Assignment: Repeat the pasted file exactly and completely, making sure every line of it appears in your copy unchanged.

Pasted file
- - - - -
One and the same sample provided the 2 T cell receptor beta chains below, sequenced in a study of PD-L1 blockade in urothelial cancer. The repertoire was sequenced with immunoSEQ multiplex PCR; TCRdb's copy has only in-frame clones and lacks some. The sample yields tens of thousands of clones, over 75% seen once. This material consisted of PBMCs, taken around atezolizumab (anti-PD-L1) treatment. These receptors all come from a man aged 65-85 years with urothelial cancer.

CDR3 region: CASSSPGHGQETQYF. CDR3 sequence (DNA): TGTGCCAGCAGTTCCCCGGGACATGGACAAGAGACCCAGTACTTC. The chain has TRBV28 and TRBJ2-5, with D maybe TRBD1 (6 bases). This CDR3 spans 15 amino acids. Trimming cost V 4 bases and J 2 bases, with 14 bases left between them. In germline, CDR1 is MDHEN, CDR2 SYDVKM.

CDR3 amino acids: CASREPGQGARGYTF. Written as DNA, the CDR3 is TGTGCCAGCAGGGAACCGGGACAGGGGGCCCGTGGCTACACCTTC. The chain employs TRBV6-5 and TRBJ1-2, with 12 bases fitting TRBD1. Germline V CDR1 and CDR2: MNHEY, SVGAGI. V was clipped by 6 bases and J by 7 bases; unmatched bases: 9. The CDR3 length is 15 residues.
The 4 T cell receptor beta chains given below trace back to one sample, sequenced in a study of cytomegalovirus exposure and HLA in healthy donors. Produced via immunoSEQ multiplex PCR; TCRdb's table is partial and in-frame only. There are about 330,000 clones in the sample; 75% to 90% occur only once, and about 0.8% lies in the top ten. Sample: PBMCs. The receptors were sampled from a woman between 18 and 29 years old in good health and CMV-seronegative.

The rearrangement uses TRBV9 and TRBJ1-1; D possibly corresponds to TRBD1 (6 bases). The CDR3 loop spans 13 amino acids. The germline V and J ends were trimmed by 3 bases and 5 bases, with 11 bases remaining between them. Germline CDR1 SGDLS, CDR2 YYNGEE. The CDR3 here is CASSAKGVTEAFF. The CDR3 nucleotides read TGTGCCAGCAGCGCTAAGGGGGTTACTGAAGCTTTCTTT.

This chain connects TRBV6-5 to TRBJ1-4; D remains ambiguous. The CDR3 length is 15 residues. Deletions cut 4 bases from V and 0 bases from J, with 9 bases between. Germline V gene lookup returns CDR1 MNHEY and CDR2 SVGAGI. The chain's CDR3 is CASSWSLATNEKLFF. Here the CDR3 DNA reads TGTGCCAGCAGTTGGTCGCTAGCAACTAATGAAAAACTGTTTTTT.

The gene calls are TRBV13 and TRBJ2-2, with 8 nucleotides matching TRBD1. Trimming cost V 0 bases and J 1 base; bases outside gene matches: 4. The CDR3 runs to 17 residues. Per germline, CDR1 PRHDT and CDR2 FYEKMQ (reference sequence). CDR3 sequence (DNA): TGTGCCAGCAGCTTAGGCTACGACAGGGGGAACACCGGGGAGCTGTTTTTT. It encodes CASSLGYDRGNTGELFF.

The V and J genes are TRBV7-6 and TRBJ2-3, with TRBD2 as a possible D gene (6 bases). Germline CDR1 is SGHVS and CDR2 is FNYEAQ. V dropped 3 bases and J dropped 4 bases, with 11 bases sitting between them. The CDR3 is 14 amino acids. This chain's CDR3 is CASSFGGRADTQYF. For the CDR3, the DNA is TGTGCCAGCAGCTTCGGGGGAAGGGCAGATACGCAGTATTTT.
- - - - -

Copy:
One and the same sample provided the 2 T cell receptor beta chains below, sequenced in a study of PD-L1 blockade in urothelial cancer. The repertoire was sequenced with immunoSEQ multiplex PCR; TCRdb's copy has only in-frame clones and lacks some. The sample yields tens of thousands of clones, over 75% seen once. This material consisted of PBMCs, taken around atezolizumab (anti-PD-L1) treatment. These receptors all come from a man aged 65-85 years with urothelial cancer.

CDR3 region: CASSSPGHGQETQYF. CDR3 sequence (DNA): TGTGCCAGCAGTTCCCCGGGACATGGACAAGAGACCCAGTACTTC. The chain has TRBV28 and TRBJ2-5, with D maybe TRBD1 (6 bases). This CDR3 spans 15 amino acids. Trimming cost V 4 bases and J 2 bases, with 14 bases left between them. In germline, CDR1 is MDHEN, CDR2 SYDVKM.

CDR3 amino acids: CASREPGQGARGYTF. Written as DNA, the CDR3 is TGTGCCAGCAGGGAACCGGGACAGGGGGCCCGTGGCTACACCTTC. The chain employs TRBV6-5 and TRBJ1-2, with 12 bases fitting TRBD1. Germline V CDR1 and CDR2: MNHEY, SVGAGI. V was clipped by 6 bases and J by 7 bases; unmatched bases: 9. The CDR3 length is 15 residues.
The 4 T cell receptor beta chains given below trace back to one sample, sequenced in a study of cytomegalovirus exposure and HLA in healthy donors. Produced via immunoSEQ multiplex PCR; TCRdb's table is partial and in-frame only. There are about 330,000 clones in the sample; 75% to 90% occur only once, and about 0.8% lies in the top ten. Sample: PBMCs. The receptors were sampled from a woman between 18 and 29 years old in good health and CMV-seronegative.

The rearrangement uses TRBV9 and TRBJ1-1; D possibly corresponds to TRBD1 (6 bases). The CDR3 loop spans 13 amino acids. The germline V and J ends were trimmed by 3 bases and 5 bases, with 11 bases remaining between them. Germline CDR1 SGDLS, CDR2 YYNGEE. The CDR3 here is CASSAKGVTEAFF. The CDR3 nucleotides read TGTGCCAGCAGCGCTAAGGGGGTTACTGAAGCTTTCTTT.

This chain connects TRBV6-5 to TRBJ1-4; D remains ambiguous. The CDR3 length is 15 residues. Deletions cut 4 bases from V and 0 bases from J, with 9 bases between. Germline V gene lookup returns CDR1 MNHEY and CDR2 SVGAGI. The chain's CDR3 is CASSWSLATNEKLFF. Here the CDR3 DNA reads TGTGCCAGCAGTTGGTCGCTAGCAACTAATGAAAAACTGTTTTTT.

The gene calls are TRBV13 and TRBJ2-2, with 8 nucleotides matching TRBD1. Trimming cost V 0 bases and J 1 base; bases outside gene matches: 4. The CDR3 runs to 17 residues. Per germline, CDR1 PRHDT and CDR2 FYEKMQ (reference sequence). CDR3 sequence (DNA): TGTGCCAGCAGCTTAGGCTACGACAGGGGGAACACCGGGGAGCTGTTTTTT. It encodes CASSLGYDRGNTGELFF.

The V and J genes are TRBV7-6 and TRBJ2-3, with TRBD2 as a possible D gene (6 bases). Germline CDR1 is SGHVS and CDR2 is FNYEAQ. V dropped 3 bases and J dropped 4 bases, with 11 bases sitting between them. The CDR3 is 14 amino acids. This chain's CDR3 is CASSFGGRADTQYF. For the CDR3, the DNA is TGTGCCAGCAGCTTCGGGGGAAGGGCAGATACGCAGTATTTT.